3. Direct Financing by End Users can Accelerate Development

A third way in which the personalized medicine ethos can empower users is by allowing them, in turn, to empower the development of personalized medicine. New “democratized” financing tools like crowdfunding provide end users with an avenue to support the development of specific technologies that allow users to capture their own health data. Crucially, users can support this type of initiative both by providing capital to fund R&D and commercialization, and by providing early users who will help to refine the product or service. Joel Dudley mentioned two such technologies in his talk at the summit:

  • The Scanadu Scout – a “medical tricorder” competing for the Qualcomm Tricorder XPrize. Scanadu crowdfunded $1.66 million in 2013 on Indiegogo to fund development of the Scout, and subsequently raised $49 million in four investment rounds. A key part of the appeal of their crowdfunding campaign was that they hoped to enlist backers, who have begun to receive Scout prototypes, to participate in the clinical trial needed to obtain FDA approval of the Scout as a medical device.

 

  •  The uBiome project launched in 2013 with a crowdfunding campaign that raised $357,000 on Indiegogo. Campaign backers, and the company’s current customers, send a swab to the company and complete a range of surveys. They receive access to their microbiome sequencing data as well as to tools that allow users to compare their own microbiome to other users, track changes in their microbiome over time (via repeated sampling), and identify potential lifestyle interventions to achieve a more favorable microbiome profile. The company’s mission is to “equip all individuals with the tools they need, in order to empower them to learn about the unique balance of bacteria in their bodies”.

 

Direct-to-consumer companies like WellnessFX and 23andMe have not used crowdfunding, but they benefit from the same technological trends that allow them to offer biological tracking services at price points that are low enough to attract a large market of early adopters. In short, this convergence of trends is empowering patients – and we are all patients – to build the installed user base (the “big data”) necessary to make personalized medicine a reality.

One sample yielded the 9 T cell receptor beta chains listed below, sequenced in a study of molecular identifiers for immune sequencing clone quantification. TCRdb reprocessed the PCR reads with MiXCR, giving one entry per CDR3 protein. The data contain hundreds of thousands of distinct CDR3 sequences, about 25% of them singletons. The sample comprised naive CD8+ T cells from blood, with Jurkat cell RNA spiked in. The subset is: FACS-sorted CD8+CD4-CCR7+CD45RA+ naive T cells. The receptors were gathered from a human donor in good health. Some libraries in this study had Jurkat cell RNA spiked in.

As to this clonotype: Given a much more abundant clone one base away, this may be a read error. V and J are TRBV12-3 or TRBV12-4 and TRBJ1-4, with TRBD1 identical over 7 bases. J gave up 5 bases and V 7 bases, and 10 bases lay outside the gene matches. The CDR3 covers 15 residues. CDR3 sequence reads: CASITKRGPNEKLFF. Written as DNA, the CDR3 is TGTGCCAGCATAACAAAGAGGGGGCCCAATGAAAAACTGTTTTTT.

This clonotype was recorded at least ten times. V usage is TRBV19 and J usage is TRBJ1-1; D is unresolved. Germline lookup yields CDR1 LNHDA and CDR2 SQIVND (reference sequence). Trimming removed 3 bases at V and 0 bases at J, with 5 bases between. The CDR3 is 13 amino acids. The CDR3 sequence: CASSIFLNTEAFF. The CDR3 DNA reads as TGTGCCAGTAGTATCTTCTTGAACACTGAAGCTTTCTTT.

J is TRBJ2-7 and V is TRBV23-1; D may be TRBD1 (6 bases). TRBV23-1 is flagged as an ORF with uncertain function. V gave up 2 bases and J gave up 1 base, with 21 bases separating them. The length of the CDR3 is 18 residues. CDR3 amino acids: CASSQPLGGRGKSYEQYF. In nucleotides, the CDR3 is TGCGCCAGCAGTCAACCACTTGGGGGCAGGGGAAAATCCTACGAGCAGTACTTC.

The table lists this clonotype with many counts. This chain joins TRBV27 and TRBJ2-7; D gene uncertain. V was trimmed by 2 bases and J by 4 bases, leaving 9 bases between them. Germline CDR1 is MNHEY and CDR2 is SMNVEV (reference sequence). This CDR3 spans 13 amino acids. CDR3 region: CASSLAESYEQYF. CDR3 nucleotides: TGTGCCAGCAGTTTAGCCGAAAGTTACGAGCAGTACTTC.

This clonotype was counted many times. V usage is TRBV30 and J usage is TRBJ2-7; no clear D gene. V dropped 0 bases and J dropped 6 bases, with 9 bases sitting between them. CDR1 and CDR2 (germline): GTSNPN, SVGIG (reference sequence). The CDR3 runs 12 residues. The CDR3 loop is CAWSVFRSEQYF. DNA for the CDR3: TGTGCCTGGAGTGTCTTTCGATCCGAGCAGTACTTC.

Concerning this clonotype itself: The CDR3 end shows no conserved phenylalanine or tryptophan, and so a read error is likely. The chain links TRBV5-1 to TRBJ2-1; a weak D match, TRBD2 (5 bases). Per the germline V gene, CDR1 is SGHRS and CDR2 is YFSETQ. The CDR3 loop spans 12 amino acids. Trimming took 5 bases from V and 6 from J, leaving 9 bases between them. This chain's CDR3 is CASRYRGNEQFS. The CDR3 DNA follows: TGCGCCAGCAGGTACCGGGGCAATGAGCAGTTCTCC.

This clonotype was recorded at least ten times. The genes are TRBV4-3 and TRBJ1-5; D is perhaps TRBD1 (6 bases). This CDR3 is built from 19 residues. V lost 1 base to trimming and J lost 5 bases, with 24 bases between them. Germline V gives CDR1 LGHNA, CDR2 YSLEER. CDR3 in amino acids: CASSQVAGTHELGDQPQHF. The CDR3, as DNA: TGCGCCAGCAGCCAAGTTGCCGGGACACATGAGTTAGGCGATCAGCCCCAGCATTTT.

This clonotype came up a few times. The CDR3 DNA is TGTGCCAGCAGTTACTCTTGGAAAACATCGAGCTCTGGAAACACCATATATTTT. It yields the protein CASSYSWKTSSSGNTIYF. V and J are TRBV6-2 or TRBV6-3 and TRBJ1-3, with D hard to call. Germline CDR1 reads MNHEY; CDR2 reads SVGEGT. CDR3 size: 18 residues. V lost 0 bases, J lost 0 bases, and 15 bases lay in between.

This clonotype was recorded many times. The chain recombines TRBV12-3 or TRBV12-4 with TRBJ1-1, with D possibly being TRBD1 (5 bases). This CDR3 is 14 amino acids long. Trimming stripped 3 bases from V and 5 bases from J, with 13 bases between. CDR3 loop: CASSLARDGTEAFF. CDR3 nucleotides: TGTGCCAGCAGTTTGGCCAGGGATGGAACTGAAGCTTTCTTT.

It’s not only big government, big science, or big tech that will bring personalized medicine to you – it’s users proactively seeking the best ideas out there and supporting them directly. As Sean George of Invitae put it at the Personalized Medicine Summit – the 1970s are back in Silicon Valley, but this time the transformation will be in human biology and health, not semiconductors.

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List of Key Science Crowdfunding Statistics

List of Key Science Crowdfunding Statistics
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How much money can you raise using science crowdfunding?

What should your goal be? How many donors will you need?

If you’re thinking about running a science crowdfunding campaign, these are some of the questions that you need to answer before deciding on whether it’s a good idea to invest your time and effort. There are many resources where you can find general statistics on crowdfunding, but knowing the average amount contributed by Kickstarter backers isn’t going to to do you a lot of good, since you’re unlikely to be offering a physical or digital product as a reward for donors.

Aggregators like Krowdster allow you to look at statistics by category on some of the major platforms (including Pozible and RocketHub, which have formal “Research” categories), but they don’t give you very fine-grained information, and won’t include the majority of science crowdfunding campaigns that are run on research-focused portals and university crowdfunding websites.